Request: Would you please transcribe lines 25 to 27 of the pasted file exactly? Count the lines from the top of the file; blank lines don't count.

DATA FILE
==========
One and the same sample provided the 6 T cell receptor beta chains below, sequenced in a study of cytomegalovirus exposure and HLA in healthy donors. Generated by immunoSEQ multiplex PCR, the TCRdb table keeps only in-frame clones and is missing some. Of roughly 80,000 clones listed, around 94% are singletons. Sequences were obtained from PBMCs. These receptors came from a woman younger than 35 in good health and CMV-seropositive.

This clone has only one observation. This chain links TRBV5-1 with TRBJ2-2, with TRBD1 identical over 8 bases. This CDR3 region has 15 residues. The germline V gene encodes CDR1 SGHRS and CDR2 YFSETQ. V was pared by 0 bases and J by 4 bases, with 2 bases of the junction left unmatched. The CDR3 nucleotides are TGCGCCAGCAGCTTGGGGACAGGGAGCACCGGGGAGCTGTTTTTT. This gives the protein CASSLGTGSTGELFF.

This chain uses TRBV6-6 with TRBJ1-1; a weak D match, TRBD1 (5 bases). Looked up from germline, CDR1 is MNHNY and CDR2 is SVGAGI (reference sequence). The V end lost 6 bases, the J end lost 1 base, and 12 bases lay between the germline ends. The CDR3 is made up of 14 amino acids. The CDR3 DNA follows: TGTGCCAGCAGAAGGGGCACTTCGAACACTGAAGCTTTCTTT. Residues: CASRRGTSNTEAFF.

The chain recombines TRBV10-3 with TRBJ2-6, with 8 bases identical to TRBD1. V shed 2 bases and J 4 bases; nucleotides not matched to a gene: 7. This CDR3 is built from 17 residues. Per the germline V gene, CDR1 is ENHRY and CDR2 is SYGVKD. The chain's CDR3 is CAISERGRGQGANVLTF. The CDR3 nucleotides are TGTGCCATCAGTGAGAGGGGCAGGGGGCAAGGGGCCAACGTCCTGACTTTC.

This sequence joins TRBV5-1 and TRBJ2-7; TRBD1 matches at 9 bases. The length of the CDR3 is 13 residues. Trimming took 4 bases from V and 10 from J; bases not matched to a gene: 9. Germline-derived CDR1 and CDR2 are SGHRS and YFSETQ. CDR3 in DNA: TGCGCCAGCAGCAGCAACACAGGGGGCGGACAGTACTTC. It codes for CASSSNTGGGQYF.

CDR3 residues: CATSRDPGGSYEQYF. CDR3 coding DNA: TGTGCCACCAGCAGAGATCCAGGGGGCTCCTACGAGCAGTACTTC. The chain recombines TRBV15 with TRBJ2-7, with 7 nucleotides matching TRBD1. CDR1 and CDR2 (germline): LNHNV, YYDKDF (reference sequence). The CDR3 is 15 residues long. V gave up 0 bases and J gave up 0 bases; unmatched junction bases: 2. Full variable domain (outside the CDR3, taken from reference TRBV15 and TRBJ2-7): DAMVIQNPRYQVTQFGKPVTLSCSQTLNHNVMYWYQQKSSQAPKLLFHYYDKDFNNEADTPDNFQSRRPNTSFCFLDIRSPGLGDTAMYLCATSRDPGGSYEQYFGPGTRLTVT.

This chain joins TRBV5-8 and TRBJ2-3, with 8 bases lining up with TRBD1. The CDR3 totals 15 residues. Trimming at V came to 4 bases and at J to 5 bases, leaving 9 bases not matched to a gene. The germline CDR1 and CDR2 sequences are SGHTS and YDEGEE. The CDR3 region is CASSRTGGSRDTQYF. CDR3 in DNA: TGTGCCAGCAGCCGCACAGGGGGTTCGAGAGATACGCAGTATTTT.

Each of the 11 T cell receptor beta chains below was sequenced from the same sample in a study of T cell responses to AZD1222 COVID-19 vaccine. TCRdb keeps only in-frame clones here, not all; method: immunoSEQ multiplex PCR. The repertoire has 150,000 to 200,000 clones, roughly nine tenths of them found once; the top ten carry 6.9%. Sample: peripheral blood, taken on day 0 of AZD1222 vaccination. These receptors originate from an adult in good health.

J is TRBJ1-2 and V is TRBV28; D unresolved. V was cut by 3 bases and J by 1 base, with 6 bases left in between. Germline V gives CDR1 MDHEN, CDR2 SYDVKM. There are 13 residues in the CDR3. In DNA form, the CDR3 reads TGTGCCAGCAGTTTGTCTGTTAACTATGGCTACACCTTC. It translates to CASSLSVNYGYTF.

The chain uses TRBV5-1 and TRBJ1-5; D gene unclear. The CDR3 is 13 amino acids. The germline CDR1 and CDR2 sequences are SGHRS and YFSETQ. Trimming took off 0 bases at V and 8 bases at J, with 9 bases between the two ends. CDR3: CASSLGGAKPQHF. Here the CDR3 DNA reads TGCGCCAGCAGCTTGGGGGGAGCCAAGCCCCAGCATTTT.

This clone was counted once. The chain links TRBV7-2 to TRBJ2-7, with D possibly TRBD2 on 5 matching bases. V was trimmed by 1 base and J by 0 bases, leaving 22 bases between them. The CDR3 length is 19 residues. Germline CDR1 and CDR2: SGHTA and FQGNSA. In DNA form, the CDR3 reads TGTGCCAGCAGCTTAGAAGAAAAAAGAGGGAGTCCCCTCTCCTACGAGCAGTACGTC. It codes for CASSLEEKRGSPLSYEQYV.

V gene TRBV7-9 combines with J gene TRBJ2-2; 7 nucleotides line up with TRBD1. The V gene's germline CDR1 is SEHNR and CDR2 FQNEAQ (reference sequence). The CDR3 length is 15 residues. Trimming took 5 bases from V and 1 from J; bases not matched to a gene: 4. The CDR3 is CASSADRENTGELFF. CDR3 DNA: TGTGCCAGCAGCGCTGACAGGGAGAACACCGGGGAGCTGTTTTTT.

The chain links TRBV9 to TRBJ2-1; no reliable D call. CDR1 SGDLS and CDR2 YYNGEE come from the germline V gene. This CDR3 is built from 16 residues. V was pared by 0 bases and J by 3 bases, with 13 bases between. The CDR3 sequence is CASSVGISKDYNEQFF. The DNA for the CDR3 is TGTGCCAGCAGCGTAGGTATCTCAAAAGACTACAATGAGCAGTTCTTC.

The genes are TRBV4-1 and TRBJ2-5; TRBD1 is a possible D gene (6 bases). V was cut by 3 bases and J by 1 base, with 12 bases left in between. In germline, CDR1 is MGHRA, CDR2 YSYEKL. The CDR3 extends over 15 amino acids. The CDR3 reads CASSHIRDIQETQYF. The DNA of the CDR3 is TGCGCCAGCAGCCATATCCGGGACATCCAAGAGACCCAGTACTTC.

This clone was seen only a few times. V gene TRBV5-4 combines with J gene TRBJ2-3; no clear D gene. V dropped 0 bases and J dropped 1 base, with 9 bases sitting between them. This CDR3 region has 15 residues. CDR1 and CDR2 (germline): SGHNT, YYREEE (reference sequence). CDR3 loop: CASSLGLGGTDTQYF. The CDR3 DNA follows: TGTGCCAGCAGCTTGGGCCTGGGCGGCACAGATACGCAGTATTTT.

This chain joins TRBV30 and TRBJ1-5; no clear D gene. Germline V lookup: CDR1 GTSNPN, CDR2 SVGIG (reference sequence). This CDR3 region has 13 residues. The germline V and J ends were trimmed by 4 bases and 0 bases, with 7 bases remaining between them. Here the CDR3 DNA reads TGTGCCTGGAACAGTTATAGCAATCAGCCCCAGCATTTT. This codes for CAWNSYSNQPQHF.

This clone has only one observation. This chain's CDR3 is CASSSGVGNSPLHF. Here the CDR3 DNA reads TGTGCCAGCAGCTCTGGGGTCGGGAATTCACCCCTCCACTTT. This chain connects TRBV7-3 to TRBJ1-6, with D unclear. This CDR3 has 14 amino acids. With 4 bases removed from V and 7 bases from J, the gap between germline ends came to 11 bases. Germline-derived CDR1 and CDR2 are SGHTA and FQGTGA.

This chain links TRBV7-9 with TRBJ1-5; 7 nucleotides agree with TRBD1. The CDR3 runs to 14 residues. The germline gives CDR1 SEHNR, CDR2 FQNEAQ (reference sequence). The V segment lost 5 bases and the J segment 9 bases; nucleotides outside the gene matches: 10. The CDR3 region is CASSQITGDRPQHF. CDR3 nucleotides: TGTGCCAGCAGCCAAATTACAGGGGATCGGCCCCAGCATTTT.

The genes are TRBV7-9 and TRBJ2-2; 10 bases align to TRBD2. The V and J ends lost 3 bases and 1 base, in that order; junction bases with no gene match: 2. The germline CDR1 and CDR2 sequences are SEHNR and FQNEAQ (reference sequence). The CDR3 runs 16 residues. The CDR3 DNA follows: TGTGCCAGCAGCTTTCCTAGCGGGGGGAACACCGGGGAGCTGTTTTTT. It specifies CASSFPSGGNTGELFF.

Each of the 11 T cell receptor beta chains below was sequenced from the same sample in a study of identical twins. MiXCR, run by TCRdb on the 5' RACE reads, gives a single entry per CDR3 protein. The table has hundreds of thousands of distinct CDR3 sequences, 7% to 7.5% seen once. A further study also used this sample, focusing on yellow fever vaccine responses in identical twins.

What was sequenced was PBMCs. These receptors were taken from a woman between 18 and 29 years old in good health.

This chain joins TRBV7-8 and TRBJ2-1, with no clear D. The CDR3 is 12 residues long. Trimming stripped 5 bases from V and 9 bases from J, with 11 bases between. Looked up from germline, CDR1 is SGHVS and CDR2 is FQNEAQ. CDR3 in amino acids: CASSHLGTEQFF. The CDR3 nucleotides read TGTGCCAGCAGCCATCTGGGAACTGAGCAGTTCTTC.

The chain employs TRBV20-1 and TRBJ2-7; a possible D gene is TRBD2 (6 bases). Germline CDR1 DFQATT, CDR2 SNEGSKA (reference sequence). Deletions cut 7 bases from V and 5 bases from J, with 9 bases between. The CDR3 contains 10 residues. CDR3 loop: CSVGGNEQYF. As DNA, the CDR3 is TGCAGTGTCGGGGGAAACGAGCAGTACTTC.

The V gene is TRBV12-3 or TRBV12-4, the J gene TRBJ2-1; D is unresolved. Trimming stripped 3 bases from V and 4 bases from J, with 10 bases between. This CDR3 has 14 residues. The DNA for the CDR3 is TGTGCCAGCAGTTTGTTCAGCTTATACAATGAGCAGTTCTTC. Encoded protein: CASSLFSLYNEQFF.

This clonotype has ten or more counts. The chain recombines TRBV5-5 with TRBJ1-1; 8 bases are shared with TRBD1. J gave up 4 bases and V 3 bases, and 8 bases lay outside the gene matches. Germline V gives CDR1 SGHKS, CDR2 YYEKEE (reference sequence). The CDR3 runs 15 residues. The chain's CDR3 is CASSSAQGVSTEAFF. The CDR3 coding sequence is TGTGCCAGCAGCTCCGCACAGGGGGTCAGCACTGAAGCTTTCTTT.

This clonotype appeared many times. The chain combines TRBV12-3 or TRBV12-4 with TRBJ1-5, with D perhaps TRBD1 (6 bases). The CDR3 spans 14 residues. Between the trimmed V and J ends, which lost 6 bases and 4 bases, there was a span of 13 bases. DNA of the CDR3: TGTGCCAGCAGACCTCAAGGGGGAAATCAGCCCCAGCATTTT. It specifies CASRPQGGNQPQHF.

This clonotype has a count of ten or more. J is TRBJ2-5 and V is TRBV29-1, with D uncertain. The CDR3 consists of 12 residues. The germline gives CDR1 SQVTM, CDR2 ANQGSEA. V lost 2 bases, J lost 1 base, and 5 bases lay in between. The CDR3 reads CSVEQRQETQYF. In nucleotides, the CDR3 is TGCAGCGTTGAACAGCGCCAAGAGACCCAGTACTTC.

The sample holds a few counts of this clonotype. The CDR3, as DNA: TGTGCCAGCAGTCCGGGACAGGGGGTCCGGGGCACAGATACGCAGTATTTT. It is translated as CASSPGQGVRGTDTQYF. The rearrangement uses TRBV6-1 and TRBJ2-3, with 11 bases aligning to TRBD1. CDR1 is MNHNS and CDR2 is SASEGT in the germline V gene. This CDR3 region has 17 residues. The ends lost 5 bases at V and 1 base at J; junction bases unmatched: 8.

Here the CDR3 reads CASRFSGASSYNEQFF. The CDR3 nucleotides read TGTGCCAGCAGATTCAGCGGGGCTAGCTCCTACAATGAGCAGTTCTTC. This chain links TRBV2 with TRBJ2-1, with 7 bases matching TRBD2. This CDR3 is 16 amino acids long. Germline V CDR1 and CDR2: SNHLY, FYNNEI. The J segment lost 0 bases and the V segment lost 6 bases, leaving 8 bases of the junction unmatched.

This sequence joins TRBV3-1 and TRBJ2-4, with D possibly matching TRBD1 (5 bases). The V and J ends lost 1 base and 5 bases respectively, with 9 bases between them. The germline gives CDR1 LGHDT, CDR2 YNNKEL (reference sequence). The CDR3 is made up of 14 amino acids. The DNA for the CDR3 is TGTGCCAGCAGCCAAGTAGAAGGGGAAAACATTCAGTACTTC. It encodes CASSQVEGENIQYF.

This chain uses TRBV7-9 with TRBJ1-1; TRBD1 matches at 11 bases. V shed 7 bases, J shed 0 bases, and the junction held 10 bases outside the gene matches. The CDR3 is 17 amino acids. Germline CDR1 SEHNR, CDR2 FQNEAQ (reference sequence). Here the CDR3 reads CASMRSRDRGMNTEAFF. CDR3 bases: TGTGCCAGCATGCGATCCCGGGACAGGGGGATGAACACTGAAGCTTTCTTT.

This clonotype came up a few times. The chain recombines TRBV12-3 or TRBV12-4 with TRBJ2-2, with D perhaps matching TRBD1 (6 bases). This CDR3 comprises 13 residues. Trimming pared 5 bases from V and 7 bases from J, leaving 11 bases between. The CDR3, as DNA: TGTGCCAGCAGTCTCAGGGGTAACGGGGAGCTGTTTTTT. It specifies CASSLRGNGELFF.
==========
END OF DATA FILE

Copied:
This clonotype has ten or more counts. The chain recombines TRBV5-5 with TRBJ1-1; 8 bases are shared with TRBD1. J gave up 4 bases and V 3 bases, and 8 bases lay outside the gene matches. Germline V gives CDR1 SGHKS, CDR2 YYEKEE (reference sequence). The CDR3 runs 15 residues. The chain's CDR3 is CASSSAQGVSTEAFF. The CDR3 coding sequence is TGTGCCAGCAGCTCCGCACAGGGGGTCAGCACTGAAGCTTTCTTT.

This clonotype appeared many times. The chain combines TRBV12-3 or TRBV12-4 with TRBJ1-5, with D perhaps TRBD1 (6 bases). The CDR3 spans 14 residues. Between the trimmed V and J ends, which lost 6 bases and 4 bases, there was a span of 13 bases. DNA of the CDR3: TGTGCCAGCAGACCTCAAGGGGGAAATCAGCCCCAGCATTTT. It specifies CASRPQGGNQPQHF.

This clonotype has a count of ten or more. J is TRBJ2-5 and V is TRBV29-1, with D uncertain. The CDR3 consists of 12 residues. The germline gives CDR1 SQVTM, CDR2 ANQGSEA. V lost 2 bases, J lost 1 base, and 5 bases lay in between. The CDR3 reads CSVEQRQETQYF. In nucleotides, the CDR3 is TGCAGCGTTGAACAGCGCCAAGAGACCCAGTACTTC.